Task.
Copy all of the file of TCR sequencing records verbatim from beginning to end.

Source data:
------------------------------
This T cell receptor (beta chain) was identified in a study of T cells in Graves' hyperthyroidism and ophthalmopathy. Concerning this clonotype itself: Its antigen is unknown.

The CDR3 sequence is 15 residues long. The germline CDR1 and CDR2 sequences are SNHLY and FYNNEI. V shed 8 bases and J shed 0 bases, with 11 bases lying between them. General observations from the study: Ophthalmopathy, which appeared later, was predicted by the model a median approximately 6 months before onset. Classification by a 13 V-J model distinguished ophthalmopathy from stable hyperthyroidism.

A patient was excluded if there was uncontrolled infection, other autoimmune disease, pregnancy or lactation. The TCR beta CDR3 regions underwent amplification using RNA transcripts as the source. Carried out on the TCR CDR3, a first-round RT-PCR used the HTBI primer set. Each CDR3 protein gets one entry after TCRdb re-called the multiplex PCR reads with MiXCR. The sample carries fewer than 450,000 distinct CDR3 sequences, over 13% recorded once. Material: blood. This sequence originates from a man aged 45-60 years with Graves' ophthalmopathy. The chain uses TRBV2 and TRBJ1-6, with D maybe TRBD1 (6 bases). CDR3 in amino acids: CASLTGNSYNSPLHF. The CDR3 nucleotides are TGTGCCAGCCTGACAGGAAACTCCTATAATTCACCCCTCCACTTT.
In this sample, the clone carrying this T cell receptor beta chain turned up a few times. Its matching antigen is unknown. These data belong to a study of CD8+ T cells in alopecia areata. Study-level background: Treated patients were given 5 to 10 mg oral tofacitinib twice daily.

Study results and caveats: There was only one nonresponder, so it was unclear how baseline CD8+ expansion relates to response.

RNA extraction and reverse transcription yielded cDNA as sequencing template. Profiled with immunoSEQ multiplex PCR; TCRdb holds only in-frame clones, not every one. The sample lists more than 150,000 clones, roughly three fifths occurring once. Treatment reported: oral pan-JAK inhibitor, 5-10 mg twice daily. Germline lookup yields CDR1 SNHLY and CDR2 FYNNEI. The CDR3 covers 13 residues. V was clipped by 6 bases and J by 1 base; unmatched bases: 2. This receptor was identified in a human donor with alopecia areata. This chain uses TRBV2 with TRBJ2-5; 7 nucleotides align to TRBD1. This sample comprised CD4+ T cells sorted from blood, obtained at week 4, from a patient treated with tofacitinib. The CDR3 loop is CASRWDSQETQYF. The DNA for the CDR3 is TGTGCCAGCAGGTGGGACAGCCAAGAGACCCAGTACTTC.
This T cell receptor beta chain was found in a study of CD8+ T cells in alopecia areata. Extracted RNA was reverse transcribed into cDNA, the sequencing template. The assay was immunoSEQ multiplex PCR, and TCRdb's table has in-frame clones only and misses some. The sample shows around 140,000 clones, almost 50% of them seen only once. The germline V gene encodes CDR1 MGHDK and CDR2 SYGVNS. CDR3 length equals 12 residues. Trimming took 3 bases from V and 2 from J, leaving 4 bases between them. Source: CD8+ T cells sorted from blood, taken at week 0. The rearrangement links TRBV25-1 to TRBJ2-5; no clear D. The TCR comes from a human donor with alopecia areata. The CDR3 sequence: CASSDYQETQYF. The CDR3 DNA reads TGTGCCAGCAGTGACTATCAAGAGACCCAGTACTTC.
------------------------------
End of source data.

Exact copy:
This T cell receptor (beta chain) was identified in a study of T cells in Graves' hyperthyroidism and ophthalmopathy. Concerning this clonotype itself: Its antigen is unknown.

The CDR3 sequence is 15 residues long. The germline CDR1 and CDR2 sequences are SNHLY and FYNNEI. V shed 8 bases and J shed 0 bases, with 11 bases lying between them. General observations from the study: Ophthalmopathy, which appeared later, was predicted by the model a median approximately 6 months before onset. Classification by a 13 V-J model distinguished ophthalmopathy from stable hyperthyroidism.

A patient was excluded if there was uncontrolled infection, other autoimmune disease, pregnancy or lactation. The TCR beta CDR3 regions underwent amplification using RNA transcripts as the source. Carried out on the TCR CDR3, a first-round RT-PCR used the HTBI primer set. Each CDR3 protein gets one entry after TCRdb re-called the multiplex PCR reads with MiXCR. The sample carries fewer than 450,000 distinct CDR3 sequences, over 13% recorded once. Material: blood. This sequence originates from a man aged 45-60 years with Graves' ophthalmopathy. The chain uses TRBV2 and TRBJ1-6, with D maybe TRBD1 (6 bases). CDR3 in amino acids: CASLTGNSYNSPLHF. The CDR3 nucleotides are TGTGCCAGCCTGACAGGAAACTCCTATAATTCACCCCTCCACTTT.
In this sample, the clone carrying this T cell receptor beta chain turned up a few times. Its matching antigen is unknown. These data belong to a study of CD8+ T cells in alopecia areata. Study-level background: Treated patients were given 5 to 10 mg oral tofacitinib twice daily.

Study results and caveats: There was only one nonresponder, so it was unclear how baseline CD8+ expansion relates to response.

RNA extraction and reverse transcription yielded cDNA as sequencing template. Profiled with immunoSEQ multiplex PCR; TCRdb holds only in-frame clones, not every one. The sample lists more than 150,000 clones, roughly three fifths occurring once. Treatment reported: oral pan-JAK inhibitor, 5-10 mg twice daily. Germline lookup yields CDR1 SNHLY and CDR2 FYNNEI. The CDR3 covers 13 residues. V was clipped by 6 bases and J by 1 base; unmatched bases: 2. This receptor was identified in a human donor with alopecia areata. This chain uses TRBV2 with TRBJ2-5; 7 nucleotides align to TRBD1. This sample comprised CD4+ T cells sorted from blood, obtained at week 4, from a patient treated with tofacitinib. The CDR3 loop is CASRWDSQETQYF. The DNA for the CDR3 is TGTGCCAGCAGGTGGGACAGCCAAGAGACCCAGTACTTC.
This T cell receptor beta chain was found in a study of CD8+ T cells in alopecia areata. Extracted RNA was reverse transcribed into cDNA, the sequencing template. The assay was immunoSEQ multiplex PCR, and TCRdb's table has in-frame clones only and misses some. The sample shows around 140,000 clones, almost 50% of them seen only once. The germline V gene encodes CDR1 MGHDK and CDR2 SYGVNS. CDR3 length equals 12 residues. Trimming took 3 bases from V and 2 from J, leaving 4 bases between them. Source: CD8+ T cells sorted from blood, taken at week 0. The rearrangement links TRBV25-1 to TRBJ2-5; no clear D. The TCR comes from a human donor with alopecia areata. The CDR3 sequence: CASSDYQETQYF. The CDR3 DNA reads TGTGCCAGCAGTGACTATCAAGAGACCCAGTACTTC.